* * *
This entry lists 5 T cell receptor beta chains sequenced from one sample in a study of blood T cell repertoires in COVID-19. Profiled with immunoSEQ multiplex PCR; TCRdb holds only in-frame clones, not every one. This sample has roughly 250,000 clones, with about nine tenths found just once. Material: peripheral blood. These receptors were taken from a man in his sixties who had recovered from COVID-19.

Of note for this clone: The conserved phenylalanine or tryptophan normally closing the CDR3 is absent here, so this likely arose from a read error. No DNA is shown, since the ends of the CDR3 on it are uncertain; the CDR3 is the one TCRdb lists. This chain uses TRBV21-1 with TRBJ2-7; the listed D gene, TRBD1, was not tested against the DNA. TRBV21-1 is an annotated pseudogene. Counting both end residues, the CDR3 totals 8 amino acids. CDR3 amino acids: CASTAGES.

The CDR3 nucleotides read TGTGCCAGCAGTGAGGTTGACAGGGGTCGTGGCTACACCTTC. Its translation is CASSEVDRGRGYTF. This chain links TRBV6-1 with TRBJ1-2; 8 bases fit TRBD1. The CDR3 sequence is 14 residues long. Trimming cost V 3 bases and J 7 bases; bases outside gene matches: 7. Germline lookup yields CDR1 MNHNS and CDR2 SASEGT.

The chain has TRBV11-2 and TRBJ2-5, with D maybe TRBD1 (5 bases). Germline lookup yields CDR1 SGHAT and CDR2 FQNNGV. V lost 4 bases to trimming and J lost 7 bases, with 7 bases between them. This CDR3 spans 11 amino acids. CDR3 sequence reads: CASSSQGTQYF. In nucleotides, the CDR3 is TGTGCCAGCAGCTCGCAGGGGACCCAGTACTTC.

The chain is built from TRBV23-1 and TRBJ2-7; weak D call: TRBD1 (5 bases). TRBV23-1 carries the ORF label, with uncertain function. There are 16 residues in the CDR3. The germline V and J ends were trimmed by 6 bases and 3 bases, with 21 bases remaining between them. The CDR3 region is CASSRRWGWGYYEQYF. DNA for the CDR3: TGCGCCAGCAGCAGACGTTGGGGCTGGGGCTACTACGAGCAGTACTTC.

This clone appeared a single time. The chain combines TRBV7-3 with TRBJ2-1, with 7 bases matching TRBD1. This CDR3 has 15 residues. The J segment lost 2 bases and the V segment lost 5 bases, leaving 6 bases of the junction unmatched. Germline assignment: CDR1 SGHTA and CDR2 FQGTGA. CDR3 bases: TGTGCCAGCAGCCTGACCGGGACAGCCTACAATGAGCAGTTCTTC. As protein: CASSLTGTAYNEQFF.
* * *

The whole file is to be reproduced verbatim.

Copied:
This entry lists 5 T cell receptor beta chains sequenced from one sample in a study of blood T cell repertoires in COVID-19. Profiled with immunoSEQ multiplex PCR; TCRdb holds only in-frame clones, not every one. This sample has roughly 250,000 clones, with about nine tenths found just once. Material: peripheral blood. These receptors were taken from a man in his sixties who had recovered from COVID-19.

Of note for this clone: The conserved phenylalanine or tryptophan normally closing the CDR3 is absent here, so this likely arose from a read error. No DNA is shown, since the ends of the CDR3 on it are uncertain; the CDR3 is the one TCRdb lists. This chain uses TRBV21-1 with TRBJ2-7; the listed D gene, TRBD1, was not tested against the DNA. TRBV21-1 is an annotated pseudogene. Counting both end residues, the CDR3 totals 8 amino acids. CDR3 amino acids: CASTAGES.

The CDR3 nucleotides read TGTGCCAGCAGTGAGGTTGACAGGGGTCGTGGCTACACCTTC. Its translation is CASSEVDRGRGYTF. This chain links TRBV6-1 with TRBJ1-2; 8 bases fit TRBD1. The CDR3 sequence is 14 residues long. Trimming cost V 3 bases and J 7 bases; bases outside gene matches: 7. Germline lookup yields CDR1 MNHNS and CDR2 SASEGT.

The chain has TRBV11-2 and TRBJ2-5, with D maybe TRBD1 (5 bases). Germline lookup yields CDR1 SGHAT and CDR2 FQNNGV. V lost 4 bases to trimming and J lost 7 bases, with 7 bases between them. This CDR3 spans 11 amino acids. CDR3 sequence reads: CASSSQGTQYF. In nucleotides, the CDR3 is TGTGCCAGCAGCTCGCAGGGGACCCAGTACTTC.

The chain is built from TRBV23-1 and TRBJ2-7; weak D call: TRBD1 (5 bases). TRBV23-1 carries the ORF label, with uncertain function. There are 16 residues in the CDR3. The germline V and J ends were trimmed by 6 bases and 3 bases, with 21 bases remaining between them. The CDR3 region is CASSRRWGWGYYEQYF. DNA for the CDR3: TGCGCCAGCAGCAGACGTTGGGGCTGGGGCTACTACGAGCAGTACTTC.

This clone appeared a single time. The chain combines TRBV7-3 with TRBJ2-1, with 7 bases matching TRBD1. This CDR3 has 15 residues. The J segment lost 2 bases and the V segment lost 5 bases, leaving 6 bases of the junction unmatched. Germline assignment: CDR1 SGHTA and CDR2 FQGTGA. CDR3 bases: TGTGCCAGCAGCCTGACCGGGACAGCCTACAATGAGCAGTTCTTC. As protein: CASSLTGTAYNEQFF.